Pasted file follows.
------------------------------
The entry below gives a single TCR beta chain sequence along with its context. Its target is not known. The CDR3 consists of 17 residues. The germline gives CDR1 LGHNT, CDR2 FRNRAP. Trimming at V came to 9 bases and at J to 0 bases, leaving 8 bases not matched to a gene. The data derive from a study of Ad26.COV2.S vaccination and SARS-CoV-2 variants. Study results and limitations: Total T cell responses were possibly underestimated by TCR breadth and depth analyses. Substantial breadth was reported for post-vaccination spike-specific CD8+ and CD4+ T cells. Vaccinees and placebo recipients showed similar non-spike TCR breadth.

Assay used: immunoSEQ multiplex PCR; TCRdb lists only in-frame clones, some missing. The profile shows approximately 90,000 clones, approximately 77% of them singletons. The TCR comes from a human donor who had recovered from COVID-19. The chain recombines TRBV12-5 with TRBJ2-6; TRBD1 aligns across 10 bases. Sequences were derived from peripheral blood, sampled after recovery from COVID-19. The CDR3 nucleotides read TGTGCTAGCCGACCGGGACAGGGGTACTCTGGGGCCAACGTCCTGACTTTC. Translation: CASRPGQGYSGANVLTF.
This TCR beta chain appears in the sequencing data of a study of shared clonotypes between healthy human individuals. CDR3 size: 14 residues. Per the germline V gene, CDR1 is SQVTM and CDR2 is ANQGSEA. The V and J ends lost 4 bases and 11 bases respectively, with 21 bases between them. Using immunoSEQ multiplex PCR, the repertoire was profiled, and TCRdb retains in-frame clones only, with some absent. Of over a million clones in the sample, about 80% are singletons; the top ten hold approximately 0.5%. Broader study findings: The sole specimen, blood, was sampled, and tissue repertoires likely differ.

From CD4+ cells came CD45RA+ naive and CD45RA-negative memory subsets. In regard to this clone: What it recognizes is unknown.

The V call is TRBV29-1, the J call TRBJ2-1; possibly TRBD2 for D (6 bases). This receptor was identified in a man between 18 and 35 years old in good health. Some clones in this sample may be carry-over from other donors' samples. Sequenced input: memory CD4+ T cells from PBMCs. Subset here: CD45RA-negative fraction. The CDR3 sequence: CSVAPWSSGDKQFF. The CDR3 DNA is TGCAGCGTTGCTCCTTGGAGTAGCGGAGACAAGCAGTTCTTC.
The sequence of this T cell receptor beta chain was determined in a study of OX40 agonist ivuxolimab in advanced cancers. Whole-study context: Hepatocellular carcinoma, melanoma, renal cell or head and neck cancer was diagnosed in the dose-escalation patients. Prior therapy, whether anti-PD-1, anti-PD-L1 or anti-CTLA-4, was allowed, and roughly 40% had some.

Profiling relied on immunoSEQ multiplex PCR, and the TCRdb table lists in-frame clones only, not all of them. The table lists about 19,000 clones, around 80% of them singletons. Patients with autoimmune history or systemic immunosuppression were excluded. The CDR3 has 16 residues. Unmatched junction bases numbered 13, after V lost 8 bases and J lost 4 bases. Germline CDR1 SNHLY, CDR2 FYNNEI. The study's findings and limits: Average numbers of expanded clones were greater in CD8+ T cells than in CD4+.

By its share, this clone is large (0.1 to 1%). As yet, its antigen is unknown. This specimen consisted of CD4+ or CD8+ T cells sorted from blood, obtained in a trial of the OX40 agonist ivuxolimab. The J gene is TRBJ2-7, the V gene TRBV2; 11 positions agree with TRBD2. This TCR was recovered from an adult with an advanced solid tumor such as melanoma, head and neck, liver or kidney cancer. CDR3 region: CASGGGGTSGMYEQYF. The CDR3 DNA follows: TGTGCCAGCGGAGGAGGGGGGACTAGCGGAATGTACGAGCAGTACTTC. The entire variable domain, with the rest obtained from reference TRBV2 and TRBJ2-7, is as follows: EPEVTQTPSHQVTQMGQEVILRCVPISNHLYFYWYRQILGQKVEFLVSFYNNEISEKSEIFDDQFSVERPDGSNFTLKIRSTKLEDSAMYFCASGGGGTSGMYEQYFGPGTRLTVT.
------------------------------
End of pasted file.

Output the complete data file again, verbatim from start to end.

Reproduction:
The entry below gives a single TCR beta chain sequence along with its context. Its target is not known. The CDR3 consists of 17 residues. The germline gives CDR1 LGHNT, CDR2 FRNRAP. Trimming at V came to 9 bases and at J to 0 bases, leaving 8 bases not matched to a gene. The data derive from a study of Ad26.COV2.S vaccination and SARS-CoV-2 variants. Study results and limitations: Total T cell responses were possibly underestimated by TCR breadth and depth analyses. Substantial breadth was reported for post-vaccination spike-specific CD8+ and CD4+ T cells. Vaccinees and placebo recipients showed similar non-spike TCR breadth.

Assay used: immunoSEQ multiplex PCR; TCRdb lists only in-frame clones, some missing. The profile shows approximately 90,000 clones, approximately 77% of them singletons. The TCR comes from a human donor who had recovered from COVID-19. The chain recombines TRBV12-5 with TRBJ2-6; TRBD1 aligns across 10 bases. Sequences were derived from peripheral blood, sampled after recovery from COVID-19. The CDR3 nucleotides read TGTGCTAGCCGACCGGGACAGGGGTACTCTGGGGCCAACGTCCTGACTTTC. Translation: CASRPGQGYSGANVLTF.
This TCR beta chain appears in the sequencing data of a study of shared clonotypes between healthy human individuals. CDR3 size: 14 residues. Per the germline V gene, CDR1 is SQVTM and CDR2 is ANQGSEA. The V and J ends lost 4 bases and 11 bases respectively, with 21 bases between them. Using immunoSEQ multiplex PCR, the repertoire was profiled, and TCRdb retains in-frame clones only, with some absent. Of over a million clones in the sample, about 80% are singletons; the top ten hold approximately 0.5%. Broader study findings: The sole specimen, blood, was sampled, and tissue repertoires likely differ.

From CD4+ cells came CD45RA+ naive and CD45RA-negative memory subsets. In regard to this clone: What it recognizes is unknown.

The V call is TRBV29-1, the J call TRBJ2-1; possibly TRBD2 for D (6 bases). This receptor was identified in a man between 18 and 35 years old in good health. Some clones in this sample may be carry-over from other donors' samples. Sequenced input: memory CD4+ T cells from PBMCs. Subset here: CD45RA-negative fraction. The CDR3 sequence: CSVAPWSSGDKQFF. The CDR3 DNA is TGCAGCGTTGCTCCTTGGAGTAGCGGAGACAAGCAGTTCTTC.
The sequence of this T cell receptor beta chain was determined in a study of OX40 agonist ivuxolimab in advanced cancers. Whole-study context: Hepatocellular carcinoma, melanoma, renal cell or head and neck cancer was diagnosed in the dose-escalation patients. Prior therapy, whether anti-PD-1, anti-PD-L1 or anti-CTLA-4, was allowed, and roughly 40% had some.

Profiling relied on immunoSEQ multiplex PCR, and the TCRdb table lists in-frame clones only, not all of them. The table lists about 19,000 clones, around 80% of them singletons. Patients with autoimmune history or systemic immunosuppression were excluded. The CDR3 has 16 residues. Unmatched junction bases numbered 13, after V lost 8 bases and J lost 4 bases. Germline CDR1 SNHLY, CDR2 FYNNEI. The study's findings and limits: Average numbers of expanded clones were greater in CD8+ T cells than in CD4+.

By its share, this clone is large (0.1 to 1%). As yet, its antigen is unknown. This specimen consisted of CD4+ or CD8+ T cells sorted from blood, obtained in a trial of the OX40 agonist ivuxolimab. The J gene is TRBJ2-7, the V gene TRBV2; 11 positions agree with TRBD2. This TCR was recovered from an adult with an advanced solid tumor such as melanoma, head and neck, liver or kidney cancer. CDR3 region: CASGGGGTSGMYEQYF. The CDR3 DNA follows: TGTGCCAGCGGAGGAGGGGGGACTAGCGGAATGTACGAGCAGTACTTC. The entire variable domain, with the rest obtained from reference TRBV2 and TRBJ2-7, is as follows: EPEVTQTPSHQVTQMGQEVILRCVPISNHLYFYWYRQILGQKVEFLVSFYNNEISEKSEIFDDQFSVERPDGSNFTLKIRSTKLEDSAMYFCASGGGGTSGMYEQYFGPGTRLTVT.